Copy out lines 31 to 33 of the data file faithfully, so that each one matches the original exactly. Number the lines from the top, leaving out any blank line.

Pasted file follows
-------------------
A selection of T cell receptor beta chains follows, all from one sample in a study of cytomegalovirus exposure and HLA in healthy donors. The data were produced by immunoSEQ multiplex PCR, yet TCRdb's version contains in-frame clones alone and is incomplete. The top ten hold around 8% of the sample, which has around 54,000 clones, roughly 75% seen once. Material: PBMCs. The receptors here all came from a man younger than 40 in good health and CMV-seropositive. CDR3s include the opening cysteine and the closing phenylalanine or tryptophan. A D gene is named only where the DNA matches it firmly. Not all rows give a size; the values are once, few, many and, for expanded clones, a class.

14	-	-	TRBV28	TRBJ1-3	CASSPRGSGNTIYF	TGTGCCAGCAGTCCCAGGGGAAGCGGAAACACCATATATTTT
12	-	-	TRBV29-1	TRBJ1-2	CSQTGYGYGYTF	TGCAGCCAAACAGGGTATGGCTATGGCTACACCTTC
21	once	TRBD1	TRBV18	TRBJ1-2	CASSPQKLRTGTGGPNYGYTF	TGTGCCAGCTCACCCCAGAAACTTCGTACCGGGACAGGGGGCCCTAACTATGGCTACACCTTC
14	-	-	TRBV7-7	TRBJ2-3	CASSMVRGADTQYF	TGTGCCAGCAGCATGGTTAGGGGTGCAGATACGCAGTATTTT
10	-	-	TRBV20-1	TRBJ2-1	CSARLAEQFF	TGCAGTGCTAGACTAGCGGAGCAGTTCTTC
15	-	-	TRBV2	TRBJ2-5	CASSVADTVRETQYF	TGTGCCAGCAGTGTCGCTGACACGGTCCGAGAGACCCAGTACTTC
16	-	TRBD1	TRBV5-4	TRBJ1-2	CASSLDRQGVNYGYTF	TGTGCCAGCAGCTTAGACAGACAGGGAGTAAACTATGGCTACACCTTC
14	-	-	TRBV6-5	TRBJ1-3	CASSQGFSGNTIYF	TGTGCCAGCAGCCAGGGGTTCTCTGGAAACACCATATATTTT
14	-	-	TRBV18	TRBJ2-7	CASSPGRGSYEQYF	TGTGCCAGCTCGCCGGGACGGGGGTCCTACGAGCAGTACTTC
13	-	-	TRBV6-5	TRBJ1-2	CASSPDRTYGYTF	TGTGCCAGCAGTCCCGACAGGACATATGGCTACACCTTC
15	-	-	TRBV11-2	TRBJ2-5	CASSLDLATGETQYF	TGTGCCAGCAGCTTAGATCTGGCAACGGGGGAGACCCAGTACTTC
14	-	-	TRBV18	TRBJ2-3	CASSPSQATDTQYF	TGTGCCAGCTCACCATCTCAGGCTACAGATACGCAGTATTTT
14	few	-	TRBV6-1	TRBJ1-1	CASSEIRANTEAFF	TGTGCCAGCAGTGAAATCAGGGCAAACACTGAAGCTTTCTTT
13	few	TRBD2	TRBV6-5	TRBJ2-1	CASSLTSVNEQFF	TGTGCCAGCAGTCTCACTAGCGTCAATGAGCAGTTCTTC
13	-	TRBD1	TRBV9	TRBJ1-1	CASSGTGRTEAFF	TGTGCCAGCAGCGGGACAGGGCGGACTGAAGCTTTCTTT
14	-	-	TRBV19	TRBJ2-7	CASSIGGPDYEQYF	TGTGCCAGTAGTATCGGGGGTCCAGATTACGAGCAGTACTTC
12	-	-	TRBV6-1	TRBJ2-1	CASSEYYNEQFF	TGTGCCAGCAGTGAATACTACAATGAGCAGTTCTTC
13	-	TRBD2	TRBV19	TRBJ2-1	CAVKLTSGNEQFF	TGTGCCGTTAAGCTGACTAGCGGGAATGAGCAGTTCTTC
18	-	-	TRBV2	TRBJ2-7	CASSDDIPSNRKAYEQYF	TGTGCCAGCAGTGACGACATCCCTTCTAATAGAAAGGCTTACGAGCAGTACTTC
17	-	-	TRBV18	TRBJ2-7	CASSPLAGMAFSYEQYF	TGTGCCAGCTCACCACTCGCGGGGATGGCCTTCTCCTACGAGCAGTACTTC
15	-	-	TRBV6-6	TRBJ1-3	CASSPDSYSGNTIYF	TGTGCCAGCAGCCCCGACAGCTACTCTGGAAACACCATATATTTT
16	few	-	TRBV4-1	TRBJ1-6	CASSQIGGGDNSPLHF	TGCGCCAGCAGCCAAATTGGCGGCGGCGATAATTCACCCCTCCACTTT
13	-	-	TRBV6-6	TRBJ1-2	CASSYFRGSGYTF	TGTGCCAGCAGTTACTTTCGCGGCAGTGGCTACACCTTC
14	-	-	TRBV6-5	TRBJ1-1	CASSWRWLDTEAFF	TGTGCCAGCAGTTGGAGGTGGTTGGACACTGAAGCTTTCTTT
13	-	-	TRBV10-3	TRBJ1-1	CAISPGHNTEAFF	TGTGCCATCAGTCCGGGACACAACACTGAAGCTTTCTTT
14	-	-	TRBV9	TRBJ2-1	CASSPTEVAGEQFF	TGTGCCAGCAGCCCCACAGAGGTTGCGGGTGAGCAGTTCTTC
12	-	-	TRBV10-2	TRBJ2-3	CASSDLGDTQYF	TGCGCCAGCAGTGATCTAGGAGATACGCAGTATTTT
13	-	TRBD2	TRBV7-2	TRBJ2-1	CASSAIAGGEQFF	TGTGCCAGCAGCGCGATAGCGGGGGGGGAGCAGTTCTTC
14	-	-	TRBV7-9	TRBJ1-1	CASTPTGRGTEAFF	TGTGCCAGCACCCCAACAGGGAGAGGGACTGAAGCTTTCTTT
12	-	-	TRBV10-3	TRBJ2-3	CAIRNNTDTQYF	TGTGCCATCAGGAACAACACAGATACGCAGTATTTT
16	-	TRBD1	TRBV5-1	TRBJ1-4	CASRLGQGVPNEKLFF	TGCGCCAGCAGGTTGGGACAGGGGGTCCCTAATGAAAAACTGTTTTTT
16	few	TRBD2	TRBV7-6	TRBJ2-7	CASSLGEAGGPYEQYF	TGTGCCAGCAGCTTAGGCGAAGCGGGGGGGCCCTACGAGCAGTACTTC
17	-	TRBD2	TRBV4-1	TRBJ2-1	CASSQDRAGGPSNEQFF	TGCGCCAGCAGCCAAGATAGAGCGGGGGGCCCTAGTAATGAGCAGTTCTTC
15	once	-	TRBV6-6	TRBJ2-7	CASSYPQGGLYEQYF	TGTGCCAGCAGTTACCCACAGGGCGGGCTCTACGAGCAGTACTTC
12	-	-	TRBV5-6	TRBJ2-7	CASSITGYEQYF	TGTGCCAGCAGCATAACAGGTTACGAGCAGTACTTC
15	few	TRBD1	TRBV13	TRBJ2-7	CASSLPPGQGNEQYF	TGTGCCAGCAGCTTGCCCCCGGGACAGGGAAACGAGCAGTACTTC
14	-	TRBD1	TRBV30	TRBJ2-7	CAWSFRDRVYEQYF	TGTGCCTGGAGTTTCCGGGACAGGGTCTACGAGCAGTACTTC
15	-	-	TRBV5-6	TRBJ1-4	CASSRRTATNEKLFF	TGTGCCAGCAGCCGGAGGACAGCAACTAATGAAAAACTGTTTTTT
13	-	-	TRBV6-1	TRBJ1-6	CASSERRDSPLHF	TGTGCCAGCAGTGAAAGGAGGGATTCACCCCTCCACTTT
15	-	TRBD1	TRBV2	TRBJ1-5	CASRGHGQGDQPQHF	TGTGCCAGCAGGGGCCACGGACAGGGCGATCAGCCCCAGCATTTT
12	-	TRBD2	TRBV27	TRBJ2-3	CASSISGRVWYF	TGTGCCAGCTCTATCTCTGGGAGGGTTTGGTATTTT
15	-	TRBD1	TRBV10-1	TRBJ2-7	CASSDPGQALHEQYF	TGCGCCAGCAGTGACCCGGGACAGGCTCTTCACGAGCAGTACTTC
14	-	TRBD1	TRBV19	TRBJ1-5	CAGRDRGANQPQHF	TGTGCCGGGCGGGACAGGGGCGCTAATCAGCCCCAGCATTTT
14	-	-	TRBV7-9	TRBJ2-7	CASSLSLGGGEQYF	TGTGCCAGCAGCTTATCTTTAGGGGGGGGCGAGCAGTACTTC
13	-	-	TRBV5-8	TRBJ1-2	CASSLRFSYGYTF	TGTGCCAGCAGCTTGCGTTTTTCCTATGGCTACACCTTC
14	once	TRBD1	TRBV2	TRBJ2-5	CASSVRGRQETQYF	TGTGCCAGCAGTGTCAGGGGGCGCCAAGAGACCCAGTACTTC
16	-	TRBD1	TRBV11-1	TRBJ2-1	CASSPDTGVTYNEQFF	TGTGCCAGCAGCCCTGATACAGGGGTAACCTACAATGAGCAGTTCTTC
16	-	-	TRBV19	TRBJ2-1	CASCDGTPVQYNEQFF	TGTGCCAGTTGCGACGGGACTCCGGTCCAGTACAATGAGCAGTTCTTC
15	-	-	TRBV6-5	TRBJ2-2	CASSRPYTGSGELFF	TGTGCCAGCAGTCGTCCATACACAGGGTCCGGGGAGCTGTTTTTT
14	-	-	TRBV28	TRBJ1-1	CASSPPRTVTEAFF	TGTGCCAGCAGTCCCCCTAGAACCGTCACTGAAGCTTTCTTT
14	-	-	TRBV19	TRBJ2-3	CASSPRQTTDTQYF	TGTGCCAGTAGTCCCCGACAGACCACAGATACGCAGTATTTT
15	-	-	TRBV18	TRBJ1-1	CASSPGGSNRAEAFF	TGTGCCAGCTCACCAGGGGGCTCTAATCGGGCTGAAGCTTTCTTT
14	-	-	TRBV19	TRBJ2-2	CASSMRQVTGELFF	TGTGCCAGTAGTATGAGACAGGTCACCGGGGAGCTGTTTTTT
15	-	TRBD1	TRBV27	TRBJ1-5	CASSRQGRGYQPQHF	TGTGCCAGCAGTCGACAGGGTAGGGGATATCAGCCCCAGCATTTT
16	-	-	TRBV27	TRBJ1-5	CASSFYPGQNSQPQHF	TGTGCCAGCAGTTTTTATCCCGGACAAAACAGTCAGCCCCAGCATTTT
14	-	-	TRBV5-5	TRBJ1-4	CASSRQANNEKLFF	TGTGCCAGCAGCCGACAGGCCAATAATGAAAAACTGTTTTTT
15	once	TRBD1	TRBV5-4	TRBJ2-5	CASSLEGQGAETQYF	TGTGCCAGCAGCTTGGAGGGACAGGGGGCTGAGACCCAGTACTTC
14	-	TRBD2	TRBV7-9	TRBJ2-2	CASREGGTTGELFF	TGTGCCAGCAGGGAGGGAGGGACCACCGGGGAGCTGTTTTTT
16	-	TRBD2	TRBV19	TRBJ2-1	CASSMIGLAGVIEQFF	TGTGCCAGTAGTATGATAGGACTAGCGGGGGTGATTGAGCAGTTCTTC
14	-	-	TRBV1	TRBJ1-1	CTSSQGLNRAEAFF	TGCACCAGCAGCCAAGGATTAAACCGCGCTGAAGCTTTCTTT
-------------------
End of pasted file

12	-	-	TRBV10-3	TRBJ2-3	CAIRNNTDTQYF	TGTGCCATCAGGAACAACACAGATACGCAGTATTTT
16	-	TRBD1	TRBV5-1	TRBJ1-4	CASRLGQGVPNEKLFF	TGCGCCAGCAGGTTGGGACAGGGGGTCCCTAATGAAAAACTGTTTTTT
16	few	TRBD2	TRBV7-6	TRBJ2-7	CASSLGEAGGPYEQYF	TGTGCCAGCAGCTTAGGCGAAGCGGGGGGGCCCTACGAGCAGTACTTC